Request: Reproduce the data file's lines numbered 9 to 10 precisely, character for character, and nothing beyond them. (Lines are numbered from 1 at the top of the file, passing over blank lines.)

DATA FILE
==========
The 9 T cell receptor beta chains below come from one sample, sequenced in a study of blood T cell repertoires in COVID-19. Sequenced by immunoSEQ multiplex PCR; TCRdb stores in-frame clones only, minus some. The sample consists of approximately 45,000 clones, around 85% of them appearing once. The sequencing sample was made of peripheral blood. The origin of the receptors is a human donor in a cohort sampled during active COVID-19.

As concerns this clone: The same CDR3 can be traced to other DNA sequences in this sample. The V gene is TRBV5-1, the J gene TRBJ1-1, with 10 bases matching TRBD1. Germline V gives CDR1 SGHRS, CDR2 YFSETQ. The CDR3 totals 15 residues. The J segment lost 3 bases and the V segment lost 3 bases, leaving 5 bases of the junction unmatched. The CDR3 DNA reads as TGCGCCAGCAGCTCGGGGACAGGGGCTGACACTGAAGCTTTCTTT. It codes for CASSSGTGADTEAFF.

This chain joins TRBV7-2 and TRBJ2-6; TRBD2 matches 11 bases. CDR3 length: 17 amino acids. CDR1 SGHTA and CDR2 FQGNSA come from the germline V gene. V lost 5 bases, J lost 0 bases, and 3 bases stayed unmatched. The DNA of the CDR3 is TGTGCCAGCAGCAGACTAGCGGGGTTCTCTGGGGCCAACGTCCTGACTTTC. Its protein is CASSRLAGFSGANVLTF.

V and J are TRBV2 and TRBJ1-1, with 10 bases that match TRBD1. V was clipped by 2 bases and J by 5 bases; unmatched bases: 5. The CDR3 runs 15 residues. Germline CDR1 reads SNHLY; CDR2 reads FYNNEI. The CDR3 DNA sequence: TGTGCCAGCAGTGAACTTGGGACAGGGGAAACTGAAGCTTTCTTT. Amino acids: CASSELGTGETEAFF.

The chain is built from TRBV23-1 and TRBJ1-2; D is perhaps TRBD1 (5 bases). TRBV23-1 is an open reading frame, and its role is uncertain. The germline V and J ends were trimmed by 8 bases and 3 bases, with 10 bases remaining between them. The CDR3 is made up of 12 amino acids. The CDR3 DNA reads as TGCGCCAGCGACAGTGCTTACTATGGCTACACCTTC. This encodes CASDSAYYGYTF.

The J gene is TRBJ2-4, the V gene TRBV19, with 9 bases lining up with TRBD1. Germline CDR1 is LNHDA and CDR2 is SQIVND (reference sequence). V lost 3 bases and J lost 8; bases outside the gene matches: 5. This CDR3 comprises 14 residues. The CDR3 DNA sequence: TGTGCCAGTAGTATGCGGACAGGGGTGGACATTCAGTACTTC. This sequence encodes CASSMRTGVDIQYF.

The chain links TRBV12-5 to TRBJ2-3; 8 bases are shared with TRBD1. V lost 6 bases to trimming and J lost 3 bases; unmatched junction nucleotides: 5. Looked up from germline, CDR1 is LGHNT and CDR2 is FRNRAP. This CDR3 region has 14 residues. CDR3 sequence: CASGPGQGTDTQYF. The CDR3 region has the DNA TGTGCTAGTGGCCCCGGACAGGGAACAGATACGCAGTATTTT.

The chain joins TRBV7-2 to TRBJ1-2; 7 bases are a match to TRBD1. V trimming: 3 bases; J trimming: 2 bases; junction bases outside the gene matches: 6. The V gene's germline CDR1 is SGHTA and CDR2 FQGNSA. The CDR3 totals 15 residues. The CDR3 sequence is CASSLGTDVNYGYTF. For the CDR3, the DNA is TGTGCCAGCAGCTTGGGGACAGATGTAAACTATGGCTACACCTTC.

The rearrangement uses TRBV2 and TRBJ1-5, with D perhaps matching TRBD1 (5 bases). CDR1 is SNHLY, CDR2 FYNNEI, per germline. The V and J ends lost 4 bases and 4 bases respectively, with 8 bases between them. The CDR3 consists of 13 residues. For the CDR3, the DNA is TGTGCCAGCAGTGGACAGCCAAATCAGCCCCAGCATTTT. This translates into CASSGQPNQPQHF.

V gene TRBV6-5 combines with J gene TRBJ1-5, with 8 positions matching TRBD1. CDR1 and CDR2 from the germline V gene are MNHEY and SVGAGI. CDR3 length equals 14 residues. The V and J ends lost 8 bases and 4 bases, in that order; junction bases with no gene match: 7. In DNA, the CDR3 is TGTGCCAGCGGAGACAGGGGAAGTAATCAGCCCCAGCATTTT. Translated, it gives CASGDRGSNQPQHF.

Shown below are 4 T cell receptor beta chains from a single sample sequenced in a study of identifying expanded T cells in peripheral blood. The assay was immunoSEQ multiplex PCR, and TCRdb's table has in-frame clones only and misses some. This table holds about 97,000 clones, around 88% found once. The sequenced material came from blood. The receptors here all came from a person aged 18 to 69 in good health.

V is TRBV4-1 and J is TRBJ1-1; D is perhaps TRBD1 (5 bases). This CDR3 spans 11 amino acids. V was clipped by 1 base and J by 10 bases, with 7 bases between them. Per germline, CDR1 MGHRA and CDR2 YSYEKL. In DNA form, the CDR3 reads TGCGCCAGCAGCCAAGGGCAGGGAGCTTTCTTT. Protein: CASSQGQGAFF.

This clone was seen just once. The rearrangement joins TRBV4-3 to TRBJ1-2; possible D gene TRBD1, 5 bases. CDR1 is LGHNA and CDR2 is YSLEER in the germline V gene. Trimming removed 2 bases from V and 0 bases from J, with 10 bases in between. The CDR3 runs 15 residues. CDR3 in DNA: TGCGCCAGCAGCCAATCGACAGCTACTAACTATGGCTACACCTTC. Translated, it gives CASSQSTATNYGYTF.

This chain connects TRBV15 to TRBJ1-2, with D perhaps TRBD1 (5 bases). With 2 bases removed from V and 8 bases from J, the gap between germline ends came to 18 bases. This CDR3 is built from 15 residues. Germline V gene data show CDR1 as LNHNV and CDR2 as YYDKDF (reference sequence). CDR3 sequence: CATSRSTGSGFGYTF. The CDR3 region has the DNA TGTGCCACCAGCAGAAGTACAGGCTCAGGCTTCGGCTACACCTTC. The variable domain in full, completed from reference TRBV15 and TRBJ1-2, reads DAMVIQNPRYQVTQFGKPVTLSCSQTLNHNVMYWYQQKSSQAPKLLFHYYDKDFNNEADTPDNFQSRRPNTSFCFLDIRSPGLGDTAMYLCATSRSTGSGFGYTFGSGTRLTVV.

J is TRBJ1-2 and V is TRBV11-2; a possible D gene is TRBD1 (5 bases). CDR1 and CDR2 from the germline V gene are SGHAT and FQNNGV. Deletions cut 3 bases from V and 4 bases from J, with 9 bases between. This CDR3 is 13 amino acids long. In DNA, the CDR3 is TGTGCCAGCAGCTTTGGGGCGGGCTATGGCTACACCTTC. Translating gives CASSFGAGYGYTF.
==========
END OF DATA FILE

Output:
The rearrangement uses TRBV2 and TRBJ1-5, with D perhaps matching TRBD1 (5 bases). CDR1 is SNHLY, CDR2 FYNNEI, per germline. The V and J ends lost 4 bases and 4 bases respectively, with 8 bases between them. The CDR3 consists of 13 residues. For the CDR3, the DNA is TGTGCCAGCAGTGGACAGCCAAATCAGCCCCAGCATTTT. This translates into CASSGQPNQPQHF.

V gene TRBV6-5 combines with J gene TRBJ1-5, with 8 positions matching TRBD1. CDR1 and CDR2 from the germline V gene are MNHEY and SVGAGI. CDR3 length equals 14 residues. The V and J ends lost 8 bases and 4 bases, in that order; junction bases with no gene match: 7. In DNA, the CDR3 is TGTGCCAGCGGAGACAGGGGAAGTAATCAGCCCCAGCATTTT. Translated, it gives CASGDRGSNQPQHF.